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Cock, But No Bull

The original cast of "Cock." (Actors playing John, second from left, and F, far right, have changed.)
The original cast of "Cock." (Actors playing John, second from left, and F, far right, have changed.)
Chicago Theater Beat

Profiles Theatre's "Cock"

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Whoever said love is a battlefield (Jordin Sparks or Pat Benatar; take your pick) was clearly feeling a bit heavy-handed with their metaphors that day.
In fact, love might be more accurately compared to a cockfighting ring – at least, that’s the conceit behind Cock, Mike Bartlett’s astute, evocative, and let’s-not-forget-provocatively-named comedy-drama. After all, when it comes down to it, real love offers no armor, no protection; real love is about facing each other, naked, vulnerable, and occasionally drenched in blood, sweat, and tears.
It is this last state of affairs that the protagonist, John, finds himself in. Having just broken up with his long-time boyfriend, John finds himself falling in love – with a woman. When his boyfriend (known to the audience simply as “M,” for “Male”) decides he wants him back, John finds himself struggling not only between old and new love, but with the identity he’s constructed for himself.
Echoing, both thematically and stylistically, two of the most popular contemporary plays of our time – Peter Shaffer’s Equus and John Patrick Shanley’s Doubt – Cock is nevertheless utterly original. The premise, which on the surface sounds a little too of-the-moment, is actually derived from the playwright’s own experiences and is brought to life with striking veracity by a talented cast and crew. Director Darrell W. Cox expertly negotiates two precarious balances: the first is the classic yet ever-challenging coexistence of comedy and drama; the second is stylistic equilibrium necessary to preserve the play’s motif while retaining the gritty realism that makes the characters both empathetic and believable.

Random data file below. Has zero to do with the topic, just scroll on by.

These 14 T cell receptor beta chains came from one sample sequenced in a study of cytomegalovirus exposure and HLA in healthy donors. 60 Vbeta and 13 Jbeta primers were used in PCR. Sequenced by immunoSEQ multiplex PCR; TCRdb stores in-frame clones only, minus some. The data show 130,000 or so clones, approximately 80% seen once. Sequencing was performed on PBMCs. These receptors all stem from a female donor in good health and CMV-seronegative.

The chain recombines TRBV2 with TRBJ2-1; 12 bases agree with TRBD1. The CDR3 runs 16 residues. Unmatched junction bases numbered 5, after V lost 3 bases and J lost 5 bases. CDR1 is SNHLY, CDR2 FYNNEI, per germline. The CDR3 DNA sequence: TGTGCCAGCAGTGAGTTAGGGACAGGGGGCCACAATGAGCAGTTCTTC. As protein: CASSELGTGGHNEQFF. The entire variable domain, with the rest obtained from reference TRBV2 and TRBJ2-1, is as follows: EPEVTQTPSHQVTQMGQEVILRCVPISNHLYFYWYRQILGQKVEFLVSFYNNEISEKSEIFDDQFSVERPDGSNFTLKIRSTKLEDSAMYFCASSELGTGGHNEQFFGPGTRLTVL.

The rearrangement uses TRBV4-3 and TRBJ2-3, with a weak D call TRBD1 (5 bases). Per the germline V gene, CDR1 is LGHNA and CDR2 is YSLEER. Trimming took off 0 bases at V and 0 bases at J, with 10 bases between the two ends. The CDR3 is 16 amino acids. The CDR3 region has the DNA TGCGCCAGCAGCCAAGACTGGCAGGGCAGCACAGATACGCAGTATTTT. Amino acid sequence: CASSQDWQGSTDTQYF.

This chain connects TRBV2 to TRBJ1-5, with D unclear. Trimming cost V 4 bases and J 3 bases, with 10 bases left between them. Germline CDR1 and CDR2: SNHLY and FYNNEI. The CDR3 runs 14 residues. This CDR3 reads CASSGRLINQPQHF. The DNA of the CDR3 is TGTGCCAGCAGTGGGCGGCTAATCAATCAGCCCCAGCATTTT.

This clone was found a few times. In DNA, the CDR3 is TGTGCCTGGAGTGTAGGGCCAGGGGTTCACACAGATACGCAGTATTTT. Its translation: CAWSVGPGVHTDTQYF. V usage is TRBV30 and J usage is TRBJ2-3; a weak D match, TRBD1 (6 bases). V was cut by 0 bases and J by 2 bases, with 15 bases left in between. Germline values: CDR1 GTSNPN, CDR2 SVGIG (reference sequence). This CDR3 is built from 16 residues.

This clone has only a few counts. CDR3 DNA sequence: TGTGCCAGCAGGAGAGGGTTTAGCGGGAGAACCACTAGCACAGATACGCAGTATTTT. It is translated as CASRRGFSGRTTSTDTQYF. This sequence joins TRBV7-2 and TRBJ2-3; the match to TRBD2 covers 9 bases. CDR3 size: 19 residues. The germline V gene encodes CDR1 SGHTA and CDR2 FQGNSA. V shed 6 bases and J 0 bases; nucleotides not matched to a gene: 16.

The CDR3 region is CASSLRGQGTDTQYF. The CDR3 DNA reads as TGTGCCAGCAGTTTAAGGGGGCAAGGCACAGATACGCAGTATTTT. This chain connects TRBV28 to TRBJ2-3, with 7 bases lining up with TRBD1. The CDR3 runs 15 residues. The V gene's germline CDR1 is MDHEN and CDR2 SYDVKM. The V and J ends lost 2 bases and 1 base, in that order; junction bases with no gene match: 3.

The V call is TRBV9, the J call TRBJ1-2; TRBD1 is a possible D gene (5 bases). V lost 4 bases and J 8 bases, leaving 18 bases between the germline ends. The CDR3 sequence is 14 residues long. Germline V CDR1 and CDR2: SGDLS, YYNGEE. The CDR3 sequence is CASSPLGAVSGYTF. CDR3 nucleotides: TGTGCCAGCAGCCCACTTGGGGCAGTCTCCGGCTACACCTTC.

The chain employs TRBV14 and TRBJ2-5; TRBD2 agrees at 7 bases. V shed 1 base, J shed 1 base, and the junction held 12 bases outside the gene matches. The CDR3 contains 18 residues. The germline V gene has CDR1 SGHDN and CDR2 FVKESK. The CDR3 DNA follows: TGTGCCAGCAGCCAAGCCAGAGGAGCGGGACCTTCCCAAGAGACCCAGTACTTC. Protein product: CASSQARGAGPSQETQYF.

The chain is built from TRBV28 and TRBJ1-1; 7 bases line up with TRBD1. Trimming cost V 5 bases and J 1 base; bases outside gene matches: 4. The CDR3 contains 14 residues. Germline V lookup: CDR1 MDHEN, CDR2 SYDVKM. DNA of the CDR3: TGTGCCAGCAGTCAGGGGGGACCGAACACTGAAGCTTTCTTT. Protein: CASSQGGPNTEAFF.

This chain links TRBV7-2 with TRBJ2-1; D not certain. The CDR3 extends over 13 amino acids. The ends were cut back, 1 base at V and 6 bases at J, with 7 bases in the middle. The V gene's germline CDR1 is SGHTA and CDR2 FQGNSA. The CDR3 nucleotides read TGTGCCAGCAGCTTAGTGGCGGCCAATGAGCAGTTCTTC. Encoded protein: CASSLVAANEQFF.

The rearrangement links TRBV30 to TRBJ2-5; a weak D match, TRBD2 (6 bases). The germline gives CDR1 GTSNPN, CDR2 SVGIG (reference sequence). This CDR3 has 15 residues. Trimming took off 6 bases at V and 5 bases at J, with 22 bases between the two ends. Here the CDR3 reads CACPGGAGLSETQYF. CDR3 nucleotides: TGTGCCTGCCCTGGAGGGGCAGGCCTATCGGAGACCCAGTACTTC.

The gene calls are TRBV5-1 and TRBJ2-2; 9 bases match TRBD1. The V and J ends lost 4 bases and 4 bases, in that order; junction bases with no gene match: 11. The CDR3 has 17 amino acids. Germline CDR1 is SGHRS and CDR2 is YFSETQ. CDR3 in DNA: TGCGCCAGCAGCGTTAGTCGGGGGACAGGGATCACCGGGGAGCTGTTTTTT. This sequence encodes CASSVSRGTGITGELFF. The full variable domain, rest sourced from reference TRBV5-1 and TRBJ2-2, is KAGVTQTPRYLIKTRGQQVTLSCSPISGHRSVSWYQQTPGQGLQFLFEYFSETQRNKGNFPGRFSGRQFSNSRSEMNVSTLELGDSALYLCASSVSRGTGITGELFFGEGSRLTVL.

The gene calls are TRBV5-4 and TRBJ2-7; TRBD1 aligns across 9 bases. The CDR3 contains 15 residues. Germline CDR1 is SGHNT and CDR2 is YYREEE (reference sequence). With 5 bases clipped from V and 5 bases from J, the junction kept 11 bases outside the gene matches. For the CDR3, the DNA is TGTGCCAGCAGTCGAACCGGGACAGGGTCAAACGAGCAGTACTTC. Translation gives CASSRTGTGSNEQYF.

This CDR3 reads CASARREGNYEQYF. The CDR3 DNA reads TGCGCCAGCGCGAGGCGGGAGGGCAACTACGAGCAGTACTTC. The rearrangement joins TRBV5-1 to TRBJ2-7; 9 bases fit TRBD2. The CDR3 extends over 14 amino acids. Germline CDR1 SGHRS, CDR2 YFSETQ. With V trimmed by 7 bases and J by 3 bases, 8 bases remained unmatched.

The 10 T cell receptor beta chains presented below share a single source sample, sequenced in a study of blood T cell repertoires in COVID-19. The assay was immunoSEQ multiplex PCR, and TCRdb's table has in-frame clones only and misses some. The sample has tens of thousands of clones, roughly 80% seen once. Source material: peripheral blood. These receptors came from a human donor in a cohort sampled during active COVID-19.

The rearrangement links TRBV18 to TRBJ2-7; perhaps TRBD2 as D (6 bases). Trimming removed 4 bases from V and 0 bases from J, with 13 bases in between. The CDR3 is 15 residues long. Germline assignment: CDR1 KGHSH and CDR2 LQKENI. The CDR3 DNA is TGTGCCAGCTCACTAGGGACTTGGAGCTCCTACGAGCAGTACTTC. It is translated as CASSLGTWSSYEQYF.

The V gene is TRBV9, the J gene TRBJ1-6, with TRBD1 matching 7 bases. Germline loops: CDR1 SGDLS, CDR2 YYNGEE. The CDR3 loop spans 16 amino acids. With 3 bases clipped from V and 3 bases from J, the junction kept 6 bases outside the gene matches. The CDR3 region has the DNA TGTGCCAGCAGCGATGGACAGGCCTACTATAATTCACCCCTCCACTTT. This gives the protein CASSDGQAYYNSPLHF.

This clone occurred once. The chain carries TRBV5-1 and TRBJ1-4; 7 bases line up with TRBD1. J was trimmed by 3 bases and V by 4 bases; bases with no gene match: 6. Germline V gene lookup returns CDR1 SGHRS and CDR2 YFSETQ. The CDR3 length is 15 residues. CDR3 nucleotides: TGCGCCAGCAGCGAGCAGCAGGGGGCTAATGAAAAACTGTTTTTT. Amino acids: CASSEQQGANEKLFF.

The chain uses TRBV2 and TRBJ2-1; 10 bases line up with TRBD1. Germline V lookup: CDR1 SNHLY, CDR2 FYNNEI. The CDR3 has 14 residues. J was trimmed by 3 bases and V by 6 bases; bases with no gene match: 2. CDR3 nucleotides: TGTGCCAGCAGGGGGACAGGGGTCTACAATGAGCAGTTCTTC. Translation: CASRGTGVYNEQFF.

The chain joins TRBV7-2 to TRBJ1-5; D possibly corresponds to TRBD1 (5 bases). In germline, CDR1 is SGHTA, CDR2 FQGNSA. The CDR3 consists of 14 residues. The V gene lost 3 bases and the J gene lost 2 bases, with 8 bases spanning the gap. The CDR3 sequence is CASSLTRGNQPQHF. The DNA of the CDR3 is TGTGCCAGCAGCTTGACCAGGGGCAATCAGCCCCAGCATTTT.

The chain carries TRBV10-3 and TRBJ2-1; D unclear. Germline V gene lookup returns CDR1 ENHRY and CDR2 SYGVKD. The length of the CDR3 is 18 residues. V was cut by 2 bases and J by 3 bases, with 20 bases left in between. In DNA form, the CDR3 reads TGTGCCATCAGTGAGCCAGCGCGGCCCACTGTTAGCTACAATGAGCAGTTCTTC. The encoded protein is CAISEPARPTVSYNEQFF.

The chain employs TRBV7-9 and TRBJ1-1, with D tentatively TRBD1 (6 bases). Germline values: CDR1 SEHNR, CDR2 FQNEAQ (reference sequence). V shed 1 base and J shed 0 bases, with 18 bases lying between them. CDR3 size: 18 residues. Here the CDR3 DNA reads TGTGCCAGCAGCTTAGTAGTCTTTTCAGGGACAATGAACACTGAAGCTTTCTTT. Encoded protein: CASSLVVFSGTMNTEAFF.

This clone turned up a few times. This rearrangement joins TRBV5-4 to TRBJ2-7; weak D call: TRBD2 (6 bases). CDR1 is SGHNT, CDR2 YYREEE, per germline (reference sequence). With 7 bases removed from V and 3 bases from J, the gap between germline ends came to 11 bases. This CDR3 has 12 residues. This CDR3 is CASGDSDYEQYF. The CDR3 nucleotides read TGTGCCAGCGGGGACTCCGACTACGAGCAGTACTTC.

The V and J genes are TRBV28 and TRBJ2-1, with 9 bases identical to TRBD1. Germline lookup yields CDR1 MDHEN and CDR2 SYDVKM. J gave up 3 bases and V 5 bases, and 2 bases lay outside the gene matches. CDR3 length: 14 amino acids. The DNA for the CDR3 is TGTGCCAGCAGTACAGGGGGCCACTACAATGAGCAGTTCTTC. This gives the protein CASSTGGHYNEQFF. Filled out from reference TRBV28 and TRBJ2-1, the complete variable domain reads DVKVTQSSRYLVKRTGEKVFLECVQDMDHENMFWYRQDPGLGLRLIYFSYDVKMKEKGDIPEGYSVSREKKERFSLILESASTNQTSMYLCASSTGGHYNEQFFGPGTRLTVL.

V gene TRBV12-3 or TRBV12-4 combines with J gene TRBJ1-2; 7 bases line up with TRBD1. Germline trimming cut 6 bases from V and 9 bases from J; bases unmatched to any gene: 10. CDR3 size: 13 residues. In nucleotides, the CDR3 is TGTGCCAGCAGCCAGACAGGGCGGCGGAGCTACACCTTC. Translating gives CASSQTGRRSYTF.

He is aided in these endeavors both by both Katie-Bell Springmann’s daring, spot-on set design and a wonderful cast of actors. Jake Szczepaniak is hilarious as the vain ex-boyfriend, a man to whom manipulation comes so naturally, every calculated move seems paradoxically unconscious. Eleni Pappageorge, playing W, is winning as a passionate woman with more insight into human nature than anyone gives her credit for. Torrey Hanson brings rich dimension to the show as M’s loving father and, metaphorically, a representation of the greater society we often (incorrectly) allow to influence us. Last but not least, Nik Kourtis gives an earnest and complex performance as John, capturing both the sheer giddiness of love and the exquisite pain of making decisions for which there is no right answer. While at times the audience grows just as frustrated with John’s vacillation as the two dueling paramours, there is never a moment when his irresolution plays as less than genuine.
In the end, Cock is a laugh-out-loud, intense look at not only the vagaries of modern love but the danger in assigning labels to ourselves, even in the pursuit of creating a secure identity. And above all else, it is a suggestion that, just perhaps, the song had it right – sometimes, we don’t know what it is we’re fighting for.

Cock runs at Profiles Theatre through May 25th. You can purchase tickets here.